By Alister Doyle for Reuters
Scientists will start drilling off Japan this month to seek the hottest place where life can survive in a hellish uncharted realm deep below the seabed...

7 September 2016: Deep-sea drilling expedition to look for life's limits in scalding environments
By Paul Voosen for Science
Somewhere in the sediments and rocks beneath the ocean floor, it gets too hot for living things. But how far down? Even after drilling kilometers into the ocean floor, scientists have found that microbes persist...

6 September 2016: Earth’s Collision With Another Planet Probably Started Life
By George Dvorsky for Gizmodo
Researchers from Rice University say that around 4.4 billion years ago, a Mercury-like planet smashed into Earth, seeding our primordial planet with life-giving carbon...

6 September 2016: Scientists Discover New Genus of Bacteria Unique to Fracking Sites
By John Raphael for Nature World News
A new study from the Ohio State University revealed a never-before-seen genus of bacteria believed to be unique in shale oil and gas wells made by hydraulic fracturing...

5 September 2016: Planet smash-up 'brought carbon to Earth'
BBC News
Much of Earth's life-giving carbon could have been delivered in a planetary collision about 4.4 billion years ago, a theory suggests...

5 September 2016: New genus of bacteria found living inside hydraulic fracturing wells
Researchers analyzing the genomes of microorganisms living in shale oil and gas wells have found evidence of sustainable ecosystems taking hold there - populated in part by a never-before-seen genus of bacteria they have dubbed "Frackibacter..."

5 September 2016: Study: Earth's carbon points to planetary smashup
Research by Rice University Earth scientists suggests that virtually all of Earth's life-giving carbon could have come from a collision about 4.4 billion years ago between Earth and an embryonic planet similar to Mercury...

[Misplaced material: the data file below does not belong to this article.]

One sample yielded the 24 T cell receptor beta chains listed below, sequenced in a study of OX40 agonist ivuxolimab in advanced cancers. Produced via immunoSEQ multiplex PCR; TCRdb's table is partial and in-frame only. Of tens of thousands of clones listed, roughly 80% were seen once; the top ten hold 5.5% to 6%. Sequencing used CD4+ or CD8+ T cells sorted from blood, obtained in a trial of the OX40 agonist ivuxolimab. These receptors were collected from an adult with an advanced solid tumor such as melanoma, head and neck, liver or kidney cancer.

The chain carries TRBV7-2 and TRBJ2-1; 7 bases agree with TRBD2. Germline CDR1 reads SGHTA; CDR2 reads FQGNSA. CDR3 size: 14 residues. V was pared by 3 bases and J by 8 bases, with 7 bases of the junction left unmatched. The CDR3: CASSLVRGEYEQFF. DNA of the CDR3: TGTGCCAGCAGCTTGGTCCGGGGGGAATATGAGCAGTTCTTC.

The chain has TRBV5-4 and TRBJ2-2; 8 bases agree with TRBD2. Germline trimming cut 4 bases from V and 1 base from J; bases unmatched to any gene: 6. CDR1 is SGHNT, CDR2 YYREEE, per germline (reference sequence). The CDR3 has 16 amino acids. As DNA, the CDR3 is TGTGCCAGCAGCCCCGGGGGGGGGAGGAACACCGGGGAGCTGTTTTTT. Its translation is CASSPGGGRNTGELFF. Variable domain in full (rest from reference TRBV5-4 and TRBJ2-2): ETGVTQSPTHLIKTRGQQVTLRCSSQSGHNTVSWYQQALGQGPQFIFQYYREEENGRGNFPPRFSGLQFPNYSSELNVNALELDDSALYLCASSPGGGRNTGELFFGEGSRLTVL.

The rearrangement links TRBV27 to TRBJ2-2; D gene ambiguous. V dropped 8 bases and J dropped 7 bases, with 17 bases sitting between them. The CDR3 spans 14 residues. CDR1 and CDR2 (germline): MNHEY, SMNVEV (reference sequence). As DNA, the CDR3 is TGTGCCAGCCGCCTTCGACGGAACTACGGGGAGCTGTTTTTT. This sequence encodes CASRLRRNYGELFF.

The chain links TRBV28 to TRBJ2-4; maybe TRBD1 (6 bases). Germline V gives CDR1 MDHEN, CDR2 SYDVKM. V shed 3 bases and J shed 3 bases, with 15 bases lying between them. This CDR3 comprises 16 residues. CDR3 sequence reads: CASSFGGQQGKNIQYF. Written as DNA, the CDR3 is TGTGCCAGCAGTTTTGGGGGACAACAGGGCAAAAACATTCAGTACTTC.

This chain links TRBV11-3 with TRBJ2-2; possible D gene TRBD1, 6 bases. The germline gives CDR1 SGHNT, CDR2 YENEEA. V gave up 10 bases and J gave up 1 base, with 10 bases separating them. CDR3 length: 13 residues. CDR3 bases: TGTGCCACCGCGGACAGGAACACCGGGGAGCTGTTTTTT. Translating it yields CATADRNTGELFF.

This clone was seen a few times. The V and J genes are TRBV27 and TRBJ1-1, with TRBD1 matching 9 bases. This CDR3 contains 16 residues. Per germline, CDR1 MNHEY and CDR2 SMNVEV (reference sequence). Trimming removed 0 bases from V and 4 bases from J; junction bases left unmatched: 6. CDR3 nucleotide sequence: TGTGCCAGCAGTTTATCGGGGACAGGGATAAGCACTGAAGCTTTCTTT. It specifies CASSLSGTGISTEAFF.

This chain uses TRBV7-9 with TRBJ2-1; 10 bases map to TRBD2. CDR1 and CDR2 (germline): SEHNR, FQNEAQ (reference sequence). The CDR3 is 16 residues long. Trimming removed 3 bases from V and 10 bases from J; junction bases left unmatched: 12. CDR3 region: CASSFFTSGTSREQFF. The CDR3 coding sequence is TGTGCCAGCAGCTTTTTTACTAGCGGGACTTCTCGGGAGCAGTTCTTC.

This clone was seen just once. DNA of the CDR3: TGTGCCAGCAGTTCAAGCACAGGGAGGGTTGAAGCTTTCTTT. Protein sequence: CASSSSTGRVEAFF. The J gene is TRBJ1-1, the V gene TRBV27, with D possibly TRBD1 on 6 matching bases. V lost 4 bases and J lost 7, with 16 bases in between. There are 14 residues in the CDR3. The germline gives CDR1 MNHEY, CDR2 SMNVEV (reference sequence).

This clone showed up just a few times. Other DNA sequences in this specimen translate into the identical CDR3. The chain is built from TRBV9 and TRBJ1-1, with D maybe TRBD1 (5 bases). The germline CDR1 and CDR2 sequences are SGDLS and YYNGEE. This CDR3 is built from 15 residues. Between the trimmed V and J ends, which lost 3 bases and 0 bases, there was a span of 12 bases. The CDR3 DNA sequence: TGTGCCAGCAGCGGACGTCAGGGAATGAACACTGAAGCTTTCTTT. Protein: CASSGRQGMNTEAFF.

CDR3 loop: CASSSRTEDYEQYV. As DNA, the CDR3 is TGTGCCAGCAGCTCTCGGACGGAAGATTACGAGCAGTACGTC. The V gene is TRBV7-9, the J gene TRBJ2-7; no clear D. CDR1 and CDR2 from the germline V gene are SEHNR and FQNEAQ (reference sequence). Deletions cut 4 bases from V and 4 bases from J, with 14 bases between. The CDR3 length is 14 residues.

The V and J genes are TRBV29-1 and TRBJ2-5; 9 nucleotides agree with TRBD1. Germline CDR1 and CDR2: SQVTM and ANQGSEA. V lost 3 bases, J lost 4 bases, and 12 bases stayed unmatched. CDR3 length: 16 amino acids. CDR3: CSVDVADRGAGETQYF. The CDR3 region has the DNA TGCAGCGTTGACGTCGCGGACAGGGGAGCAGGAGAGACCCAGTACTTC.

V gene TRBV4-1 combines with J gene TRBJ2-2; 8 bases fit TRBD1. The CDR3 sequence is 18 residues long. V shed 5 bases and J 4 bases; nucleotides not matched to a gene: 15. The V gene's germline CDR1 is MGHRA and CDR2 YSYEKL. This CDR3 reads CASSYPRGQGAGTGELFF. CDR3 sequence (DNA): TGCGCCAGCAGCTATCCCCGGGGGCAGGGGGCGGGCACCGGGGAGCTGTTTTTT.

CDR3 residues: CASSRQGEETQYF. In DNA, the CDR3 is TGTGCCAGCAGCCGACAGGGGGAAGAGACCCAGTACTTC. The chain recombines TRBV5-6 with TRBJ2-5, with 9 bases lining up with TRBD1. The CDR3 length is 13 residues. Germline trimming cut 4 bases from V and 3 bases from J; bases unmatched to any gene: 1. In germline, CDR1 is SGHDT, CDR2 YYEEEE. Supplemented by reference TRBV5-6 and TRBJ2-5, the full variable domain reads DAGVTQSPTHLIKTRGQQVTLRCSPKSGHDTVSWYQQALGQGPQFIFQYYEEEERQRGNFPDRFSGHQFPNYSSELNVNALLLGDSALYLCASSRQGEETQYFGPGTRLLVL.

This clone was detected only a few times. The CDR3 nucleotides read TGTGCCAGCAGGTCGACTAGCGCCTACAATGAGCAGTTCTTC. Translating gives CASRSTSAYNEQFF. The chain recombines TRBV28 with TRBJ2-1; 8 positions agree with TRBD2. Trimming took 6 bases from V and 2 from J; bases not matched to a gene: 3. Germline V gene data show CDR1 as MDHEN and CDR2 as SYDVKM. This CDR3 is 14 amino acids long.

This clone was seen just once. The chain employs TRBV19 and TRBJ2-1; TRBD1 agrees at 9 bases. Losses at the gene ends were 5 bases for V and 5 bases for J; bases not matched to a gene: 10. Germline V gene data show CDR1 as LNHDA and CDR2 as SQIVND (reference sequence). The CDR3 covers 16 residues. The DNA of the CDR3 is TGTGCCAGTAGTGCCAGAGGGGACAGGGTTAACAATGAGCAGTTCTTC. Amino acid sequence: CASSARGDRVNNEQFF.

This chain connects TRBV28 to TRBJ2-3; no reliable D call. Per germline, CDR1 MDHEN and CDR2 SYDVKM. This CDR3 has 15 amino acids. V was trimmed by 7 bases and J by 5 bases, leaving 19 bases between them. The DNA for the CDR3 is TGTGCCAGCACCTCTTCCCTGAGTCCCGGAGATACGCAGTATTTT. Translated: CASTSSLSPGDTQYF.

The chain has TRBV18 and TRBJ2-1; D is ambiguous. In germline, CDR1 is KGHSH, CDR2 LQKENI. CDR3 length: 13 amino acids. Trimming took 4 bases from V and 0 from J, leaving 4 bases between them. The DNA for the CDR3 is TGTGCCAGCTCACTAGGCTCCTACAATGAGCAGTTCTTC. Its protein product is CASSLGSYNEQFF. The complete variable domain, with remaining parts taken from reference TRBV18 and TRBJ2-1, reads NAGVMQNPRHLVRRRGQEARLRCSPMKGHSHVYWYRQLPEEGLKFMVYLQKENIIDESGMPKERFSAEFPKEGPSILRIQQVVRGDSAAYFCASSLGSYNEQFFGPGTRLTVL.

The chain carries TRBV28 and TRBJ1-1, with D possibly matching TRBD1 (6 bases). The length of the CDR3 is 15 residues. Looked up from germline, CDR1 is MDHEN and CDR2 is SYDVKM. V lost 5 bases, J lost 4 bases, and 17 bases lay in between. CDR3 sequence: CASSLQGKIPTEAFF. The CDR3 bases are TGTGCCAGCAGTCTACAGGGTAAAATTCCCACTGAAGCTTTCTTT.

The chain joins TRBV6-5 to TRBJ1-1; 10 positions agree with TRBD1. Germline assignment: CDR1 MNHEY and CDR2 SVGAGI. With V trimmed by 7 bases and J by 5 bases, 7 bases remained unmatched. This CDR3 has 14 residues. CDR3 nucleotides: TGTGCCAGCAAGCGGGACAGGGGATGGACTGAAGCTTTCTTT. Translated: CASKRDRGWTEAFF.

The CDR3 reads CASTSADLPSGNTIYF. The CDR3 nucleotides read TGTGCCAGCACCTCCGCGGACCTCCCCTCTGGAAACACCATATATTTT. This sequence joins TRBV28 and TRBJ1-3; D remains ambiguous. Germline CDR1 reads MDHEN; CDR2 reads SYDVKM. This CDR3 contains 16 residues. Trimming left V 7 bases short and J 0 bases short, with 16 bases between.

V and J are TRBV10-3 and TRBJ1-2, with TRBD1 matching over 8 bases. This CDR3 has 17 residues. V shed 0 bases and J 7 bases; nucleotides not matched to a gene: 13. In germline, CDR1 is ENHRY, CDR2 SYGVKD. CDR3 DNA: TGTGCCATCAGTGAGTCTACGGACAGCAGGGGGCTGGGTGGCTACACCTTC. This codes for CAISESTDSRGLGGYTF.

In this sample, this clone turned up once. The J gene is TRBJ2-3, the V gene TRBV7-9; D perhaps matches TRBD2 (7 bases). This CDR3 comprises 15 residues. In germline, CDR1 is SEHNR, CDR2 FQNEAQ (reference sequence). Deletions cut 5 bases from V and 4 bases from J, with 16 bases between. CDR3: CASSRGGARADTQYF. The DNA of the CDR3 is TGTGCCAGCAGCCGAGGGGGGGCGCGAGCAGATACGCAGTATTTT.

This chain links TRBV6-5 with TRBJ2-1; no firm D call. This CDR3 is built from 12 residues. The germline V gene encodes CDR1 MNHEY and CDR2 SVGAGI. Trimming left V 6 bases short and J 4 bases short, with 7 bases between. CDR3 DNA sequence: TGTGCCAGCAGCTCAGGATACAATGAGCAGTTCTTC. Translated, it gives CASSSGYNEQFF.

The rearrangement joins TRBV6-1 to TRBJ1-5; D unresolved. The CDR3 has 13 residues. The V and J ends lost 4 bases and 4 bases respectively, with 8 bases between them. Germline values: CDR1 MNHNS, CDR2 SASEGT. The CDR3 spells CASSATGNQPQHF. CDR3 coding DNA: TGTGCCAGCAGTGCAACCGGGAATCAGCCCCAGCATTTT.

4 September 2016: Underground: How Deep Can Life Survive?
BBC's The Forum 
A radio broadcast featuring Barbara Sherwood-Lollar (University of Toronto, Canada) and Gaetan Borgonie (Extreme Life Isyensya in Gentbrugge, Belgium).

Learn more about DCO's Scientific Communities


Deep Life

The Deep Life Community is dedicated to assessing the nature and extent of the deep microbial and viral biosphere by exploring the evolutionary and functional diversity of Earth’s deep biosphere and its interaction with the carbon cycle.

Deep Energy

The Deep Energy Community is dedicated to developing a fundamental understanding of environments and processes that regulate the volume and rates of production of abiogenic hydrocarbons and other organic species in the crust and mantle through geological time.

Extreme Physics and Chemistry

The Extreme Physics and Chemistry Community is dedicated to improving our understanding of the physical and chemical behavior of carbon at extreme conditions, as found in the deep interiors of Earth and other planets.

Reservoirs and Fluxes

The Reservoirs and Fluxes Community is dedicated to identifying the principal deep carbon reservoirs, to determining the mechanisms and rates by which carbon moves among these reservoirs, and to assessing the total carbon budget of Earth.

The Deep Carbon Observatory (DCO) is a global community of multi-disciplinary scientists unlocking the inner secrets of Earth through investigations into life, energy, and the fundamentally unique chemistry of carbon.

Copyright © 2016 Deep Carbon Observatory, All rights reserved.

Back to top